West Ham United have the chance of a lifetime and they must not bottle it like in 2015/16.
West Ham fans are born to hope for the best but expect the worst.
It is in the DNA of every Hammer. It is even the club’s song for goodness sake.
There is no getting away from the fact that for West Ham – particularly over the last 40 plus years, the dream usually does fade and die.
Parallels with Farewell Boleyn season are eerie
This season feels different. West Ham feel like a proper team. Their push for a Champions League spot is no flash in the pan. It is the result of consistently high level performances all season long.
The last time West Ham were in this position was five years ago in the emotional Farewell Boleyn season of 2015/16.
The similarities between the season West Ham United are currently enjoying and back in 2015/16 are bordering on eerie.
Right down to the fact they have the same number of points after 29 games – 49 – and occupied the same position in the table – fifth – as they did five years ago.
West Ham even drew topsy-turvy home games against Arsenal 3-3 around the same time in both campaigns.
West Ham must not bottle chance of a lifetime like they did in 2016
Hammers supporters fear the surrender against Arsenal last time out might have knocked the stuffing and belief out of David Moyes’s side.
But the weekend’s results went pretty well for West Ham with Chelsea losing 5-2 to West Brom, Leicester losing to Man City and Spurs failing to beat Newcastle.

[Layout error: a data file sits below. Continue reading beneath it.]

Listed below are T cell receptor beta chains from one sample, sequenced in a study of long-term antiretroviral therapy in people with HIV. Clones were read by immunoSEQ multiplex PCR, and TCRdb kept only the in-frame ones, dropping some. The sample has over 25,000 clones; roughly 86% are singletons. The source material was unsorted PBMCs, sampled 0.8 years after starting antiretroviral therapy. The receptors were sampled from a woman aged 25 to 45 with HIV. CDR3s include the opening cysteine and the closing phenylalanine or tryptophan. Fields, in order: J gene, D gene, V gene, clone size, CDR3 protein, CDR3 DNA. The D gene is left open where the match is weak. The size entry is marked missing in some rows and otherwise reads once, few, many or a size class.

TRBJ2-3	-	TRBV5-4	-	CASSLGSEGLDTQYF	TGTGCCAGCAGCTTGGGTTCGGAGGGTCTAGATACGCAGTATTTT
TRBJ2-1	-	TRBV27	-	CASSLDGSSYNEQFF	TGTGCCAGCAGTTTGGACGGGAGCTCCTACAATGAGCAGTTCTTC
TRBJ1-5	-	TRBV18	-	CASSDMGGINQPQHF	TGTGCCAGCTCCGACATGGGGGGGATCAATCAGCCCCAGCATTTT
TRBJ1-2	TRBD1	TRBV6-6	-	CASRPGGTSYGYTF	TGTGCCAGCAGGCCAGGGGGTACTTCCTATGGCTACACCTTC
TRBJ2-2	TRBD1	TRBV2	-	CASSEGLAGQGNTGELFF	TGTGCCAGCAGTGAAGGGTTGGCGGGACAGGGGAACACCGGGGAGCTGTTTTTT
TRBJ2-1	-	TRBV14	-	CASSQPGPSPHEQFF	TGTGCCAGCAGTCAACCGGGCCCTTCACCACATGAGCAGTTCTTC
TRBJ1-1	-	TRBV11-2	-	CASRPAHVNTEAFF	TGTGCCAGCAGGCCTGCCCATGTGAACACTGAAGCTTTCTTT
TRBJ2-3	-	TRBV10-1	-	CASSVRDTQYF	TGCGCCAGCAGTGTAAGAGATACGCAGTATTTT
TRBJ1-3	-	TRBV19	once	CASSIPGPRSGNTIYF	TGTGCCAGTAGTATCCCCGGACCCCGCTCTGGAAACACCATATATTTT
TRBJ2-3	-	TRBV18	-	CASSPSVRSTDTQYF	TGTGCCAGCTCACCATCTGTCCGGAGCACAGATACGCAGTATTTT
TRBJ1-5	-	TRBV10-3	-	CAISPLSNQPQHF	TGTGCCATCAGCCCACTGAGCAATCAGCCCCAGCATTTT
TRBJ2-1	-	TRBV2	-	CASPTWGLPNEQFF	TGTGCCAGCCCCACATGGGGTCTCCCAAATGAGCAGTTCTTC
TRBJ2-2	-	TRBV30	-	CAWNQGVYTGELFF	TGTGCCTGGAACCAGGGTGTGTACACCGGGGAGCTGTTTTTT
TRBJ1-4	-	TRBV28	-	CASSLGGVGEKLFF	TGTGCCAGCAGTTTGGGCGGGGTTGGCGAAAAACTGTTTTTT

It means West Ham will go fourth with a win over Wolves. Do that and the Hammers will occupy the last Champions League spot with eight games to go.
From there dream qualification for Europe’s top competition will be in West Ham’s hands.
It is a once in a lifetime opportunity. And next up is Wolves, a team with little but pride to play for over the last six weeks of the season.
Wolves have little but pride to play for, Hammers have everything to play for
Nuno Espirito Santo’s side won’t be embroiled in a relegation battle. And they are too far off the European spots with midtable the best they can hope for.
But West Ham and Moyes must make sure they do not bottle it like the team of 2015/16 did.
With West Ham well placed for a Champions League spot during the last nine games of that season, a series of draws and two shock defeats proved costly.
A 4-1 home hammering at the hands of Swansea and a 2-1 defeat away at Stoke saw the season end on a damp squib as West Ham missed out on the Champions League but just five points.
Slaven Bilic’s side had started to smell the big prize.
And a nervousness crept into West Ham’s approach and defending.
Moyes must avoid a similar fate. West Ham must take the same attitude, mentality and balance into every game and see where it leaves them next month.
In reality West Ham must win five or six of their last nine games. Three points against Wolves would be a great way to start.